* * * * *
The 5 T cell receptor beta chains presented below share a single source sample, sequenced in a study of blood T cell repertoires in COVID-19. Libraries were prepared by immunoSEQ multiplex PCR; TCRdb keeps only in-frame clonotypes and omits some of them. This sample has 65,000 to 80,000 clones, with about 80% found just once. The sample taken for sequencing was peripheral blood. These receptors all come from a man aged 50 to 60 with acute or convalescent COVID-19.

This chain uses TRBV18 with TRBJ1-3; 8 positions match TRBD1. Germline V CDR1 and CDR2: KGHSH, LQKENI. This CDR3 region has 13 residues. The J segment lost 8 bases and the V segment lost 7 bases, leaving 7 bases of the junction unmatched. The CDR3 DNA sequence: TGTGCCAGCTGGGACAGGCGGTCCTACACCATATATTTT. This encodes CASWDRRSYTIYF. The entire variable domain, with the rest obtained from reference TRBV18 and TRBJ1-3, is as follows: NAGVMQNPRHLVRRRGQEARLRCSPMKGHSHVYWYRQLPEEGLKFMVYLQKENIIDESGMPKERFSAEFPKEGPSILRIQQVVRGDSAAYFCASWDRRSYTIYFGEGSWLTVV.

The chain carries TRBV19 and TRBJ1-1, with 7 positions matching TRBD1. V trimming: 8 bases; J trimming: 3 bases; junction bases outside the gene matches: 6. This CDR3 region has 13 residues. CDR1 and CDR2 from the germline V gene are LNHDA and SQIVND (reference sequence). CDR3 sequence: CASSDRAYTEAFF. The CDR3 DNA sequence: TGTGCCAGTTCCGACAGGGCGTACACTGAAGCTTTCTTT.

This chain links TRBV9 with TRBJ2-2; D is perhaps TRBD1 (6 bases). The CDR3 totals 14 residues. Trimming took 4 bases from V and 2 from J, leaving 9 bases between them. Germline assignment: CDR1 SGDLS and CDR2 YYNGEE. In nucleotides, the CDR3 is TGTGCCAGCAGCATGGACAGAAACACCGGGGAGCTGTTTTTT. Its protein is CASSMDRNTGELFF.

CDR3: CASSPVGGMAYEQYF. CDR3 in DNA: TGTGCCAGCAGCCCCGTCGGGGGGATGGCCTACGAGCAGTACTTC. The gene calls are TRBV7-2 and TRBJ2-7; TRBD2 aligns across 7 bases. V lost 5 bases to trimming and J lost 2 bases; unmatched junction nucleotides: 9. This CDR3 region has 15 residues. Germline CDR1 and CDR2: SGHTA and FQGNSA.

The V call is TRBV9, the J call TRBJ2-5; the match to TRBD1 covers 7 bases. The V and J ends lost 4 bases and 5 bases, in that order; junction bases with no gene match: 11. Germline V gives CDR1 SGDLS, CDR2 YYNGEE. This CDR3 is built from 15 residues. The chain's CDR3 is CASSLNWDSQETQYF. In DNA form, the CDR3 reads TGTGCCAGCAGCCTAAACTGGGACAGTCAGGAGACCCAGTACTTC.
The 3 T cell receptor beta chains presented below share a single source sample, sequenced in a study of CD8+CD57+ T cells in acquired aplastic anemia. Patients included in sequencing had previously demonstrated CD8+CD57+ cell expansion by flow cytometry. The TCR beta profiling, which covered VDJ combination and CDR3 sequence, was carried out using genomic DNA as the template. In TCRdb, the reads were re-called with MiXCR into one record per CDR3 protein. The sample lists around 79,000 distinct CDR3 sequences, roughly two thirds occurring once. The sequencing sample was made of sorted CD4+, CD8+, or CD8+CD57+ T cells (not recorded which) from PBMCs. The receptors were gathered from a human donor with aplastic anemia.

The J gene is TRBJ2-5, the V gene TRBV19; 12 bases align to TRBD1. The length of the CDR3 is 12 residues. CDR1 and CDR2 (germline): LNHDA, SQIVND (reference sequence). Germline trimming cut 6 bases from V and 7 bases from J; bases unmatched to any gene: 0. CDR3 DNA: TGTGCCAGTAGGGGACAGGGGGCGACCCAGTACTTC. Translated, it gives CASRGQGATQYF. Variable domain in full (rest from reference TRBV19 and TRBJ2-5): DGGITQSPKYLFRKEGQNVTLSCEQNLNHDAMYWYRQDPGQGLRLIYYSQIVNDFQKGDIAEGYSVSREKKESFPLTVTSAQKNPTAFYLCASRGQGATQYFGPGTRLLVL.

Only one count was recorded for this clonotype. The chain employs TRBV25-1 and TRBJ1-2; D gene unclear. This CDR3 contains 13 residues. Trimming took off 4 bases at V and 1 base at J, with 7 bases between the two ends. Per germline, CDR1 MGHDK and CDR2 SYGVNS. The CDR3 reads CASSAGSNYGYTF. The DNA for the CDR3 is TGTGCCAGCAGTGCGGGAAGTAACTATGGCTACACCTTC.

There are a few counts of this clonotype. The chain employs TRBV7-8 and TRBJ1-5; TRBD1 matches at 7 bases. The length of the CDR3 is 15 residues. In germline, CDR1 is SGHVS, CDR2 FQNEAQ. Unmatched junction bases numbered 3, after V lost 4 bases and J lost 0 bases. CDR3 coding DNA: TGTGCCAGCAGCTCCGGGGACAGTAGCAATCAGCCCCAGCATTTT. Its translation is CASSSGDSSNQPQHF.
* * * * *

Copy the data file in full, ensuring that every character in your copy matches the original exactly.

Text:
The 5 T cell receptor beta chains presented below share a single source sample, sequenced in a study of blood T cell repertoires in COVID-19. Libraries were prepared by immunoSEQ multiplex PCR; TCRdb keeps only in-frame clonotypes and omits some of them. This sample has 65,000 to 80,000 clones, with about 80% found just once. The sample taken for sequencing was peripheral blood. These receptors all come from a man aged 50 to 60 with acute or convalescent COVID-19.

This chain uses TRBV18 with TRBJ1-3; 8 positions match TRBD1. Germline V CDR1 and CDR2: KGHSH, LQKENI. This CDR3 region has 13 residues. The J segment lost 8 bases and the V segment lost 7 bases, leaving 7 bases of the junction unmatched. The CDR3 DNA sequence: TGTGCCAGCTGGGACAGGCGGTCCTACACCATATATTTT. This encodes CASWDRRSYTIYF. The entire variable domain, with the rest obtained from reference TRBV18 and TRBJ1-3, is as follows: NAGVMQNPRHLVRRRGQEARLRCSPMKGHSHVYWYRQLPEEGLKFMVYLQKENIIDESGMPKERFSAEFPKEGPSILRIQQVVRGDSAAYFCASWDRRSYTIYFGEGSWLTVV.

The chain carries TRBV19 and TRBJ1-1, with 7 positions matching TRBD1. V trimming: 8 bases; J trimming: 3 bases; junction bases outside the gene matches: 6. This CDR3 region has 13 residues. CDR1 and CDR2 from the germline V gene are LNHDA and SQIVND (reference sequence). CDR3 sequence: CASSDRAYTEAFF. The CDR3 DNA sequence: TGTGCCAGTTCCGACAGGGCGTACACTGAAGCTTTCTTT.

This chain links TRBV9 with TRBJ2-2; D is perhaps TRBD1 (6 bases). The CDR3 totals 14 residues. Trimming took 4 bases from V and 2 from J, leaving 9 bases between them. Germline assignment: CDR1 SGDLS and CDR2 YYNGEE. In nucleotides, the CDR3 is TGTGCCAGCAGCATGGACAGAAACACCGGGGAGCTGTTTTTT. Its protein is CASSMDRNTGELFF.

CDR3: CASSPVGGMAYEQYF. CDR3 in DNA: TGTGCCAGCAGCCCCGTCGGGGGGATGGCCTACGAGCAGTACTTC. The gene calls are TRBV7-2 and TRBJ2-7; TRBD2 aligns across 7 bases. V lost 5 bases to trimming and J lost 2 bases; unmatched junction nucleotides: 9. This CDR3 region has 15 residues. Germline CDR1 and CDR2: SGHTA and FQGNSA.

The V call is TRBV9, the J call TRBJ2-5; the match to TRBD1 covers 7 bases. The V and J ends lost 4 bases and 5 bases, in that order; junction bases with no gene match: 11. Germline V gives CDR1 SGDLS, CDR2 YYNGEE. This CDR3 is built from 15 residues. The chain's CDR3 is CASSLNWDSQETQYF. In DNA form, the CDR3 reads TGTGCCAGCAGCCTAAACTGGGACAGTCAGGAGACCCAGTACTTC.
The 3 T cell receptor beta chains presented below share a single source sample, sequenced in a study of CD8+CD57+ T cells in acquired aplastic anemia. Patients included in sequencing had previously demonstrated CD8+CD57+ cell expansion by flow cytometry. The TCR beta profiling, which covered VDJ combination and CDR3 sequence, was carried out using genomic DNA as the template. In TCRdb, the reads were re-called with MiXCR into one record per CDR3 protein. The sample lists around 79,000 distinct CDR3 sequences, roughly two thirds occurring once. The sequencing sample was made of sorted CD4+, CD8+, or CD8+CD57+ T cells (not recorded which) from PBMCs. The receptors were gathered from a human donor with aplastic anemia.

The J gene is TRBJ2-5, the V gene TRBV19; 12 bases align to TRBD1. The length of the CDR3 is 12 residues. CDR1 and CDR2 (germline): LNHDA, SQIVND (reference sequence). Germline trimming cut 6 bases from V and 7 bases from J; bases unmatched to any gene: 0. CDR3 DNA: TGTGCCAGTAGGGGACAGGGGGCGACCCAGTACTTC. Translated, it gives CASRGQGATQYF. Variable domain in full (rest from reference TRBV19 and TRBJ2-5): DGGITQSPKYLFRKEGQNVTLSCEQNLNHDAMYWYRQDPGQGLRLIYYSQIVNDFQKGDIAEGYSVSREKKESFPLTVTSAQKNPTAFYLCASRGQGATQYFGPGTRLLVL.

Only one count was recorded for this clonotype. The chain employs TRBV25-1 and TRBJ1-2; D gene unclear. This CDR3 contains 13 residues. Trimming took off 4 bases at V and 1 base at J, with 7 bases between the two ends. Per germline, CDR1 MGHDK and CDR2 SYGVNS. The CDR3 reads CASSAGSNYGYTF. The DNA for the CDR3 is TGTGCCAGCAGTGCGGGAAGTAACTATGGCTACACCTTC.

There are a few counts of this clonotype. The chain employs TRBV7-8 and TRBJ1-5; TRBD1 matches at 7 bases. The length of the CDR3 is 15 residues. In germline, CDR1 is SGHVS, CDR2 FQNEAQ. Unmatched junction bases numbered 3, after V lost 4 bases and J lost 0 bases. CDR3 coding DNA: TGTGCCAGCAGCTCCGGGGACAGTAGCAATCAGCCCCAGCATTTT. Its translation is CASSSGDSSNQPQHF.